Secrets of the Stars

by Julian Ryall

More than rock ’n’ roll when you write a book about it

After 20 years of interviewing the good, bad and ugly from the world of rock and roll, Guy Perryman has plenty of anecdotes to tell about the stars, from those whose laid-back approach to a schedule drives their Japanese handlers berserk to others whose egos have trouble fitting through the door with them.


To mark two decades as a DJ in Japan, Perryman has written a book made up of interviews, many of which did not turn out at all as he had anticipated.

“I was a little worried before singer-songwriter, musician and radio personality Rick Astley came into the studio, because I thought it might not work, but he was such a fun guy who just laughed at himself”, says Perryman. “He knew he’d had one hit in 1987 and he was quite happy to live off that. He didn’t take himself at all seriously”.

Another interview that went surprisingly well was with the Bananarama duo—first during his stints as a DJ in Virgin Megastores and, more recently, at InterFM.


“It was just like being at the pub on a Friday night with a group of friends—they were funny, they didn’t have an attitude and they were more than happy to give their time”, he said. “That’s what made it special”.

Perryman, who was born in Scotland and has spent time in Singapore and Australia, arrived in Japan in 1990 with a three-month contract to DJ at the first Virgin Megastore here when it opened. He immediately fell in love with the country and used his position to help promote interest in British music among Japanese audiences.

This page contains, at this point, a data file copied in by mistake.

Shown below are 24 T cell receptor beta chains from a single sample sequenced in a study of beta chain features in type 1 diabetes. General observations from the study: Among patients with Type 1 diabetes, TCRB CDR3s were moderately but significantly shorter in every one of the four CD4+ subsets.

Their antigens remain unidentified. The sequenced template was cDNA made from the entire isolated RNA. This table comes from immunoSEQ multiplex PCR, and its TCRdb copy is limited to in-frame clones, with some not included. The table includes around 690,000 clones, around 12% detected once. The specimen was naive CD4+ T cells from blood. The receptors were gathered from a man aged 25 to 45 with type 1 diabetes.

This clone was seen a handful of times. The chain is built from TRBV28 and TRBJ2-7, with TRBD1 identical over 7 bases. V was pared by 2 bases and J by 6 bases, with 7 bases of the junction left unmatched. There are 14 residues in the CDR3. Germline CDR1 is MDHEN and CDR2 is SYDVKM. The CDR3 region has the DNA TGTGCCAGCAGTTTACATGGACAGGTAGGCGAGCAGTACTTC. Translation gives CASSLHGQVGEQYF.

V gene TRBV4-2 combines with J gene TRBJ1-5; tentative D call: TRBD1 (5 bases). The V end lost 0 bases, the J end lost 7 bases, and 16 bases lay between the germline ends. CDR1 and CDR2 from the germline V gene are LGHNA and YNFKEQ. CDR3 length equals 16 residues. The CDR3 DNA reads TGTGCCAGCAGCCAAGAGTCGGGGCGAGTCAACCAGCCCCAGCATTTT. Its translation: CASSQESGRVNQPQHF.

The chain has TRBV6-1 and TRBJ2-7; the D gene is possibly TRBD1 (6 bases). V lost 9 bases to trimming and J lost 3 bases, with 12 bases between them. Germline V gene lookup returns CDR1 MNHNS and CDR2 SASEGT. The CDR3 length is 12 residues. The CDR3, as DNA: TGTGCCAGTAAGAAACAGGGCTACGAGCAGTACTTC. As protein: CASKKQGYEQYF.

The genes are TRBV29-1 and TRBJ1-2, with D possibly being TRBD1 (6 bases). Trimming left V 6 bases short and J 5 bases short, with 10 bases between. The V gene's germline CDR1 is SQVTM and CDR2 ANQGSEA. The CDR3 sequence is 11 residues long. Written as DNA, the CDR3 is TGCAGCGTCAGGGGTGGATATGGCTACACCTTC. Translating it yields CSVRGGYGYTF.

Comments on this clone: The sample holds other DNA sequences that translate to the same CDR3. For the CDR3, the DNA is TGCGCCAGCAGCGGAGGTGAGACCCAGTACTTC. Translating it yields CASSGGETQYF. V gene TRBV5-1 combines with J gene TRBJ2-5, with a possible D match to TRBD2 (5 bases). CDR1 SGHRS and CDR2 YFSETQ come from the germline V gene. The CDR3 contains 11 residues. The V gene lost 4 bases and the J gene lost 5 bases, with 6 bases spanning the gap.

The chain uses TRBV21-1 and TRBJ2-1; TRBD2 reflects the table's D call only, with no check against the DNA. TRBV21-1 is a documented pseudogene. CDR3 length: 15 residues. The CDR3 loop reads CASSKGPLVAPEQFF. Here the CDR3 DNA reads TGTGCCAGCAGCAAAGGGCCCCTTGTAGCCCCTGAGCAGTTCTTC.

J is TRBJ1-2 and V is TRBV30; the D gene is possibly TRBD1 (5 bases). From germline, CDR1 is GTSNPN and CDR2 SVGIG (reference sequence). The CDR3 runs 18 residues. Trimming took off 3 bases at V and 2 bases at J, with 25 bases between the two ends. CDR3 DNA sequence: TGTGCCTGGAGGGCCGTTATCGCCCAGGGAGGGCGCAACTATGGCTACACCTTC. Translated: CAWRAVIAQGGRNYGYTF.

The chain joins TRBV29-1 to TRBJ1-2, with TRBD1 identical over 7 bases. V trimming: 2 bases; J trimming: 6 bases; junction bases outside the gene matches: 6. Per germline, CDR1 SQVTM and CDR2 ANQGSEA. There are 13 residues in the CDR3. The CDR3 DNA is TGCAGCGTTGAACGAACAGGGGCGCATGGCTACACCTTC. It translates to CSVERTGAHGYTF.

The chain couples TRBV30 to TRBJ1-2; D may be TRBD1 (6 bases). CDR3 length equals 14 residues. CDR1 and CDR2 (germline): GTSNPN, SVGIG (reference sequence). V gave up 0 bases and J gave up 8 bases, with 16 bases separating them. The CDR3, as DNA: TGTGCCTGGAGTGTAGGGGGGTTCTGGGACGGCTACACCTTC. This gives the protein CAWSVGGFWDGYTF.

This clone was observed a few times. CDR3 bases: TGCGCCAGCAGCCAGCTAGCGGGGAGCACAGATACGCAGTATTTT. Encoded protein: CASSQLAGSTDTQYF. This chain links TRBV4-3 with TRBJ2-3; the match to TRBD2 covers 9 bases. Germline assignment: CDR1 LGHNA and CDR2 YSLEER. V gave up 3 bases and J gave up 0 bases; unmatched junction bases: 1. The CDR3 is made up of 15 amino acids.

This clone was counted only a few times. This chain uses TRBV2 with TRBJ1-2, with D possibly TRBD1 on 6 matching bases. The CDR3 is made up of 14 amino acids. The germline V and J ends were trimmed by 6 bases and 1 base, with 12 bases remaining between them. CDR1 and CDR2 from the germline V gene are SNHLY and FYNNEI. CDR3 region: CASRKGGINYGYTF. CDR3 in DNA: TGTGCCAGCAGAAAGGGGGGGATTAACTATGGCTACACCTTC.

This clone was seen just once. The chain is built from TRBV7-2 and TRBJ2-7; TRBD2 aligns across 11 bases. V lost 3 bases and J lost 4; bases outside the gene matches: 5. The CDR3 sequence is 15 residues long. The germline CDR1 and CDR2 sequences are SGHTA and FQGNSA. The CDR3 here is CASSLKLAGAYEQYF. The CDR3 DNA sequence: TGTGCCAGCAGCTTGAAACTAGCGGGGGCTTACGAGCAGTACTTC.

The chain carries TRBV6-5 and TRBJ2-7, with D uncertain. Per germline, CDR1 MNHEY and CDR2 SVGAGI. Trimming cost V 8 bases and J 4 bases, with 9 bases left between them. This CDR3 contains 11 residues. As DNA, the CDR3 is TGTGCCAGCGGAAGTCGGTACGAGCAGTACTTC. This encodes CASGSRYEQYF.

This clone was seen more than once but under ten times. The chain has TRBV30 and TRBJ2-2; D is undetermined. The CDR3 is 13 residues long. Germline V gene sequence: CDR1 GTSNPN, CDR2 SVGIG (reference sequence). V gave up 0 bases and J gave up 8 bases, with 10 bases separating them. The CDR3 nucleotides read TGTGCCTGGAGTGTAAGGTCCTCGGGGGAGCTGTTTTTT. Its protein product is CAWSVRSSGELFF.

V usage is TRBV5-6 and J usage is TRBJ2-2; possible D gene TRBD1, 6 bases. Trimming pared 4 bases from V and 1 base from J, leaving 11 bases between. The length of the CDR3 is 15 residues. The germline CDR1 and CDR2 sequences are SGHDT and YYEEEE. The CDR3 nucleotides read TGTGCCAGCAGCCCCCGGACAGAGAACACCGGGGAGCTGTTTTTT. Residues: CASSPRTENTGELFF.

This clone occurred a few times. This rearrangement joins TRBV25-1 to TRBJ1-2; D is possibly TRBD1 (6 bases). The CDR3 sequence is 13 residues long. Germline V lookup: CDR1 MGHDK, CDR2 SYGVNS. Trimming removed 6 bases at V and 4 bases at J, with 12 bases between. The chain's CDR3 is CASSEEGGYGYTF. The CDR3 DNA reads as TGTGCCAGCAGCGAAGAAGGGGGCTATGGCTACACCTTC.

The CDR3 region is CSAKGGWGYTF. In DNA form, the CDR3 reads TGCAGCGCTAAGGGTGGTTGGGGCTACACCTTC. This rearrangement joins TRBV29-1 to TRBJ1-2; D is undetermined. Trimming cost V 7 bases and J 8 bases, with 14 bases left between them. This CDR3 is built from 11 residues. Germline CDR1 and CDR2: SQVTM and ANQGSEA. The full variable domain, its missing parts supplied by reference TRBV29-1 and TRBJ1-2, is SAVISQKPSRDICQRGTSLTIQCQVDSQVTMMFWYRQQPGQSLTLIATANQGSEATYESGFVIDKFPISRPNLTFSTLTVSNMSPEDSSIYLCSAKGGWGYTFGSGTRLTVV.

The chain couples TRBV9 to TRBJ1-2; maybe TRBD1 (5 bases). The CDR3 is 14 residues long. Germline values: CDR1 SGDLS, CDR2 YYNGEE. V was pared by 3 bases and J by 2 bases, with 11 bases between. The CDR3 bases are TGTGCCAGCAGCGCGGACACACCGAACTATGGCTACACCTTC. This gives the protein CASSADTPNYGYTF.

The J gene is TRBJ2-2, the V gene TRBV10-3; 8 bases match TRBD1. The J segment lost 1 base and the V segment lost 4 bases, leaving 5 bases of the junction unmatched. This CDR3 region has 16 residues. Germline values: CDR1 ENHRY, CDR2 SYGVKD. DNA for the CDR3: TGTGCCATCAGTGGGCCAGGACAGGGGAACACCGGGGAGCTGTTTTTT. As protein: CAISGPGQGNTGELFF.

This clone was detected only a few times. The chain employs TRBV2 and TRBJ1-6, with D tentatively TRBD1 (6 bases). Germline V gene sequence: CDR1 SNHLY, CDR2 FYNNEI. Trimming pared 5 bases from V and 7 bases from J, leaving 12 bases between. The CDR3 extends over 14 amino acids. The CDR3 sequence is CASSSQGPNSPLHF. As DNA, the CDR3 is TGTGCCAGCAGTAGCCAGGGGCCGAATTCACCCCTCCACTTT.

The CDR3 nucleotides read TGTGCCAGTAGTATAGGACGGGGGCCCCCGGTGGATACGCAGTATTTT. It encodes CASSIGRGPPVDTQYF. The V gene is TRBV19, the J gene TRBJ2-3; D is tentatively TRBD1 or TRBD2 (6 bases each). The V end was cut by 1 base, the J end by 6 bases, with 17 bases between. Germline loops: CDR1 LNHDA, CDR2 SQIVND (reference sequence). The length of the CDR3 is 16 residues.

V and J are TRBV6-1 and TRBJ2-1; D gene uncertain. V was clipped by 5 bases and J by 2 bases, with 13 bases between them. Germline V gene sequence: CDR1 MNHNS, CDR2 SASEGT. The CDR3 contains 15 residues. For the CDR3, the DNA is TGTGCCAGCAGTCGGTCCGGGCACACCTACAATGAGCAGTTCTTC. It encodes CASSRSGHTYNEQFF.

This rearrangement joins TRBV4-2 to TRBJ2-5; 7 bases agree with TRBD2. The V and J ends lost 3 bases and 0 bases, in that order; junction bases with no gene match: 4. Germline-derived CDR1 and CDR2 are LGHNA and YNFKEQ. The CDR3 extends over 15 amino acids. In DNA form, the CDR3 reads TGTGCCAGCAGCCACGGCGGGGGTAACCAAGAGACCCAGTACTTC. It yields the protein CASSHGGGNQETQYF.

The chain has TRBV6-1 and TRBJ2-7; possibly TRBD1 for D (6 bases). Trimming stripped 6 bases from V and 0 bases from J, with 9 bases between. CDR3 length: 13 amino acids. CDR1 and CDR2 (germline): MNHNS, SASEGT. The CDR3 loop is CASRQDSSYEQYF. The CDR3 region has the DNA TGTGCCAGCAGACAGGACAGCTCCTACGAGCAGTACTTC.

Organiser of annual music events which have evolved into Supersonic UK, Perryman wants his book, Supersonic UK Stars, —that was published last November—to carry on with that theme, as well as act as a guide book to some of the best parts of Britain for a younger Japanese audience that is heading for London and points beyond.

“It’s a book for Japanese people with an interest in British music culture. It includes lots of behind-the-scenes anecdotes and pictures, and is a bright, colourful and snappy guide to places in Britain that they might otherwise not get to visit”, he said.

And with more than 600 interviews to choose from and 200 spots in Britain that he can recommend, Perryman had no shortage of materials.

The interview subjects also include fashion designer Sir Paul Smith—a regular visitor to Japan—as well as Coldplay, Sting and Andy Summers of The Police fame, Jamie Cullum, The Chemical Brothers and Noel Gallagher.

There are still some big names on his “wish list” for interviews, notably Peter Gabriel, David Bowie and Bono from U2, but they will have to wait for another book.

Perryman said that his hardest task probably had been the choice of wording in sections on his more “difficult” guests, where he had tried not to reveal too many of their “I’m a star” foibles.

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